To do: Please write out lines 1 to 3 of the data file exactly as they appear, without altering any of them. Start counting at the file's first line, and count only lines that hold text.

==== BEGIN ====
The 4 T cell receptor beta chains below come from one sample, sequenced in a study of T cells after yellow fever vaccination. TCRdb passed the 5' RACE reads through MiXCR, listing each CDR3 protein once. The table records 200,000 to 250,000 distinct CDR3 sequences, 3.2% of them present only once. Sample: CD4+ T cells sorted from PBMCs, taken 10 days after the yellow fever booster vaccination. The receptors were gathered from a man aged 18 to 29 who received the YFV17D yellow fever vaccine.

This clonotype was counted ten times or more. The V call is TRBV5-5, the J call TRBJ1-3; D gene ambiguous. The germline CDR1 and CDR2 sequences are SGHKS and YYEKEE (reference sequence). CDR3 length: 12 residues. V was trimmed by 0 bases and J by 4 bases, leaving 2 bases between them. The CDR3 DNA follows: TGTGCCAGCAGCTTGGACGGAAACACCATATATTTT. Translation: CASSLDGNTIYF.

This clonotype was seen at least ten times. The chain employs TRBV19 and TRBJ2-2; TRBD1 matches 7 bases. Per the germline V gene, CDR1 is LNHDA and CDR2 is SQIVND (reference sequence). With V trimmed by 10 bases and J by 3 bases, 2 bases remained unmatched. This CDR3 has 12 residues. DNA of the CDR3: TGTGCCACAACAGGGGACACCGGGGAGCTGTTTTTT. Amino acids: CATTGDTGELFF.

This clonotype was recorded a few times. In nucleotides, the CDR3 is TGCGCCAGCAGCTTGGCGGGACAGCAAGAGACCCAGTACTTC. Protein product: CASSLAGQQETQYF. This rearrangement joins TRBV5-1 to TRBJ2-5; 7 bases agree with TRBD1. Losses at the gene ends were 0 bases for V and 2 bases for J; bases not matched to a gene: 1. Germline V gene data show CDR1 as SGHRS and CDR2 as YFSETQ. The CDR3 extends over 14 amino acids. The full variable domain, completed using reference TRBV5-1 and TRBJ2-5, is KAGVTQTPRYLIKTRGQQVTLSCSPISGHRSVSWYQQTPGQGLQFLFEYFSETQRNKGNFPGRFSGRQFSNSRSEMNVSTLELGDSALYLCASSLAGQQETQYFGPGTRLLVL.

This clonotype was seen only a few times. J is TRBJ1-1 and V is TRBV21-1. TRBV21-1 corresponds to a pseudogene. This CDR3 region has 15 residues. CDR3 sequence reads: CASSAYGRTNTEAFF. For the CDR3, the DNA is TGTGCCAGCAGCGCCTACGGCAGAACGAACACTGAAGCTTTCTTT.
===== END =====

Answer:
The 4 T cell receptor beta chains below come from one sample, sequenced in a study of T cells after yellow fever vaccination. TCRdb passed the 5' RACE reads through MiXCR, listing each CDR3 protein once. The table records 200,000 to 250,000 distinct CDR3 sequences, 3.2% of them present only once. Sample: CD4+ T cells sorted from PBMCs, taken 10 days after the yellow fever booster vaccination. The receptors were gathered from a man aged 18 to 29 who received the YFV17D yellow fever vaccine.

This clonotype was counted ten times or more. The V call is TRBV5-5, the J call TRBJ1-3; D gene ambiguous. The germline CDR1 and CDR2 sequences are SGHKS and YYEKEE (reference sequence). CDR3 length: 12 residues. V was trimmed by 0 bases and J by 4 bases, leaving 2 bases between them. The CDR3 DNA follows: TGTGCCAGCAGCTTGGACGGAAACACCATATATTTT. Translation: CASSLDGNTIYF.

This clonotype was seen at least ten times. The chain employs TRBV19 and TRBJ2-2; TRBD1 matches 7 bases. Per the germline V gene, CDR1 is LNHDA and CDR2 is SQIVND (reference sequence). With V trimmed by 10 bases and J by 3 bases, 2 bases remained unmatched. This CDR3 has 12 residues. DNA of the CDR3: TGTGCCACAACAGGGGACACCGGGGAGCTGTTTTTT. Amino acids: CATTGDTGELFF.